Tag Archives: NFT

Legal aspects of Non-Fungible Tokens

Non-fungible tokens (NFTs) made world headlines in March 2021 when a digital artwork NFT was auctioned for nearly 70 million USD. NFTs represent a market that is growing fast: in the second quarter of 2021, NFT transactions already were worth 2.4 billion USD. So, what are Non-Fungible Tokens, and what are some of the legal issues when dealing with them?

The Wikipedia defines a non-fungible token as “a unique and non-interchangeable unit of data stored on a digital ledger (blockchain). NFTs can be used to represent easily-reproducible items such as photos, videos, audio, and other types of digital files as unique items (analogous to a certificate of authenticity) and use blockchain technology to establish a verified and public proof of ownership. Copies of the original file are not restricted to the owner of the NFT and can be copied and shared like any file. The lack of interchangeability (fungibility) distinguishes NFTs from blockchain cryptocurrencies, such as Bitcoin.”

So, key items to remember are that an NFT is a digital asset. It is a piece of software code that is entirely unique, yet transferable. That software code usually is a form of smart contract, and it is stored in a blockchain. NFTs typically have to do with digital media.

Let us use an analogy. Imagine a very famous photograph, taken back in the days before digital photography, where photos were still taken on celluloid film. Next, imagine that the original first print of the photograph or the original negative is being auctioned by the original photographer or somebody who acts on their behalf. You get an authentic piece of art, even authenticated by the artist. You can hang it in your house, or you can sell it. But that does not mean you get the copyrights on that piece of art. The original photographer still keeps the rights to reproduce, license, etc.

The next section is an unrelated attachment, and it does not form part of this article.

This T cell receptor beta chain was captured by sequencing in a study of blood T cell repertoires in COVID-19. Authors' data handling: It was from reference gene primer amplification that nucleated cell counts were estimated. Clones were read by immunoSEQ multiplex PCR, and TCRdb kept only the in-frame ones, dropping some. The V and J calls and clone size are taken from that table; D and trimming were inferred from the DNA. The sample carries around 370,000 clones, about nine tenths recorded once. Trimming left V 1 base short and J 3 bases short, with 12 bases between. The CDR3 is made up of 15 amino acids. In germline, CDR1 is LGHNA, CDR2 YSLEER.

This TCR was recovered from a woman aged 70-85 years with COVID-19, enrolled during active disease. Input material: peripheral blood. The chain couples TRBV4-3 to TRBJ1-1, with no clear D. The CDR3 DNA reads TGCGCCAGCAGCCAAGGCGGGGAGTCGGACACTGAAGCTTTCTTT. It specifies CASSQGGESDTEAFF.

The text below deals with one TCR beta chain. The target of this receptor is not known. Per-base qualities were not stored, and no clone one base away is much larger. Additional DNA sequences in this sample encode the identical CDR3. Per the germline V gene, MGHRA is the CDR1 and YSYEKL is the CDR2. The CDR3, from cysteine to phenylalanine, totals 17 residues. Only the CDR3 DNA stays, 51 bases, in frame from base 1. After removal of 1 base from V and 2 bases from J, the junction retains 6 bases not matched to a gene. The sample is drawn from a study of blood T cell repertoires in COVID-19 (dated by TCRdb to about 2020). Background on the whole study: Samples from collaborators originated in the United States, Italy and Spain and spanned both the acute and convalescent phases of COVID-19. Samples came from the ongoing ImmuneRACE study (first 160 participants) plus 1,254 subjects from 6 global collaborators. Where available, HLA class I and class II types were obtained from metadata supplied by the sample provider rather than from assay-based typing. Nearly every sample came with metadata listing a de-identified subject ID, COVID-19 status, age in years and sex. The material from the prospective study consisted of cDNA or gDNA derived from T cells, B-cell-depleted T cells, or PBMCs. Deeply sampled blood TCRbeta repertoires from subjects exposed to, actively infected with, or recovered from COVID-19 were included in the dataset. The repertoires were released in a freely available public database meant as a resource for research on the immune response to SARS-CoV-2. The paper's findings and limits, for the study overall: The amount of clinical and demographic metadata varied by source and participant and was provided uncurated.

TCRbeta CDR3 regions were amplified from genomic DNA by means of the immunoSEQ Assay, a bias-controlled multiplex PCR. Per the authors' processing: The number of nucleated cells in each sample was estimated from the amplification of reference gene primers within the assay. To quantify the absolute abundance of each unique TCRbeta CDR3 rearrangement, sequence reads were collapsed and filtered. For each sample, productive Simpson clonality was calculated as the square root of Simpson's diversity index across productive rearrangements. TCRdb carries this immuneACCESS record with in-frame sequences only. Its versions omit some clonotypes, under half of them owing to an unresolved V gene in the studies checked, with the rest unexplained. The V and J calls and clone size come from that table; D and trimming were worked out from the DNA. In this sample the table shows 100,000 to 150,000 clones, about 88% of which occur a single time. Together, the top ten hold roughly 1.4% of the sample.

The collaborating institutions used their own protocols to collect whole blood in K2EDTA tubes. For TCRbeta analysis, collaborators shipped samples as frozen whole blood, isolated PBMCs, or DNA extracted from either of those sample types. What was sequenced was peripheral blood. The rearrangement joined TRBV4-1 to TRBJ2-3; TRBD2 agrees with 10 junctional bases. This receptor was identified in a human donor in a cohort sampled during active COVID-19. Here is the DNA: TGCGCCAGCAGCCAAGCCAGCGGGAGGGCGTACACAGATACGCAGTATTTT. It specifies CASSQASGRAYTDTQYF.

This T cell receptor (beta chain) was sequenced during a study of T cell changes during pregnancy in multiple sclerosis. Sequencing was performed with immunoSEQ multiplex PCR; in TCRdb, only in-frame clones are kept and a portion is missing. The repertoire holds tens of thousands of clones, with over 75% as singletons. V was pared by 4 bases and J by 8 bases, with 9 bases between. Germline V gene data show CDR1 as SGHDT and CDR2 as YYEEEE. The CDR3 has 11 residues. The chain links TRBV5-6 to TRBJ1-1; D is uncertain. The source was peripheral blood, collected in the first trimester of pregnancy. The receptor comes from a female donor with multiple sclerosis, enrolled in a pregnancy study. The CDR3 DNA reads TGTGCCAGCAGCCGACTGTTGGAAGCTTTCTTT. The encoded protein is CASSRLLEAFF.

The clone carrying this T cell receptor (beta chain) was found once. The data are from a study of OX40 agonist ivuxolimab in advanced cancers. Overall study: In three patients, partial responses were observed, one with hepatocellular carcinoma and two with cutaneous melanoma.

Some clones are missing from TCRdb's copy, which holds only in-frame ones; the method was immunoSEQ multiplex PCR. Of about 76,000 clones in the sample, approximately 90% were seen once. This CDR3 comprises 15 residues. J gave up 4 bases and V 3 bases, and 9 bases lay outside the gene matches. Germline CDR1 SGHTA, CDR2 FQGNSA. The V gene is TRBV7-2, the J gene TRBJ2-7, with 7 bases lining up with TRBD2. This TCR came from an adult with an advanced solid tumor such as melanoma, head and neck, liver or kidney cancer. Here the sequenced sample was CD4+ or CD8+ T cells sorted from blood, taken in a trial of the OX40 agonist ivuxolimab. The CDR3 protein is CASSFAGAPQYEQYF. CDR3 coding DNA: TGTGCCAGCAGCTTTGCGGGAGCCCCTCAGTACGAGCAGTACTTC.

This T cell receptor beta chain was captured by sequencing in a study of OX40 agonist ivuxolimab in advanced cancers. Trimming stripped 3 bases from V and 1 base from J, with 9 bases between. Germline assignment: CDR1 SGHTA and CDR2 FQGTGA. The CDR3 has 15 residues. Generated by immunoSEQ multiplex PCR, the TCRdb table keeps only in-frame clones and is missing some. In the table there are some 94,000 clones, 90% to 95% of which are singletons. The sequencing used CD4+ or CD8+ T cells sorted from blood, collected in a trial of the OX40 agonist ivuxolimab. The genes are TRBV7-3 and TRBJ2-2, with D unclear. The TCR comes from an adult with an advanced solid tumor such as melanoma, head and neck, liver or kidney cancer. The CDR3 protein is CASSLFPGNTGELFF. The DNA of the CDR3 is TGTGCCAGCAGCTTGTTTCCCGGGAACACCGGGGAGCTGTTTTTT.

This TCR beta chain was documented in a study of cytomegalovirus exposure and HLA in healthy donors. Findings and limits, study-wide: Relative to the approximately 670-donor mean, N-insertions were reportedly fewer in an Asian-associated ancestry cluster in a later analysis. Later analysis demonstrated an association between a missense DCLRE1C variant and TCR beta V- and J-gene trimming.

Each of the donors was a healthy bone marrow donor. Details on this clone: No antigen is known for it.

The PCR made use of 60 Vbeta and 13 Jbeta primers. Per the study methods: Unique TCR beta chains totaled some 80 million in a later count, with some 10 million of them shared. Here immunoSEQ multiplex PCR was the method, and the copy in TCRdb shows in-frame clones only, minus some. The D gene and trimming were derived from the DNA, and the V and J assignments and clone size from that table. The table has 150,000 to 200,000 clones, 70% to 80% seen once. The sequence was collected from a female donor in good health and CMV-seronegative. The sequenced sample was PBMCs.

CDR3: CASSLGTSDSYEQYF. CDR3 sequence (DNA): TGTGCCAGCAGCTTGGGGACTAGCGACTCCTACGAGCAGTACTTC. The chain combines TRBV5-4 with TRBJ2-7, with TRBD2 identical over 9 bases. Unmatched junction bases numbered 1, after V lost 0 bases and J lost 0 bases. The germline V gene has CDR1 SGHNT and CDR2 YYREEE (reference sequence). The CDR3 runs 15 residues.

NFTs are something similar, but specifically created for digital media rather than physical media. The problem with digital media is that they can be infinitely copied and distributed without any loss of quality. NFTs were created as a way to make sure the original artists can benefit from their artwork. When you buy an NFT, you get an authenticated replica of a digital medium that is unique. It is a smart contract that contains certain terms and condition, e.g., to make sure that the original artists, e.g., gets a royalty when the NFT is sold. The smart contract is executed automatically each time there is a transaction that is registered in the blockchain, e.g., when an NFT is sold to a new owner. In other words, an NFT is a non-replicable digital certificate of ownership of a copy of a digital creative work.

It is worth repeating that while the NFT gives you ownership of a copy of a digital artwork, it does not transfer any intellectual property on the original digital artwork to the owner of the NFT, other than the license to own a copy of it. So, why do people by them? Because they are collector’s items that are authenticated and unique, that cannot be modified or amended, yet are transferable. As such, they can also be used as investments.

NFTs are fairly new, and legislation worldwide still has to catch up with the phenomenon. There are several legal issues that have to be considered.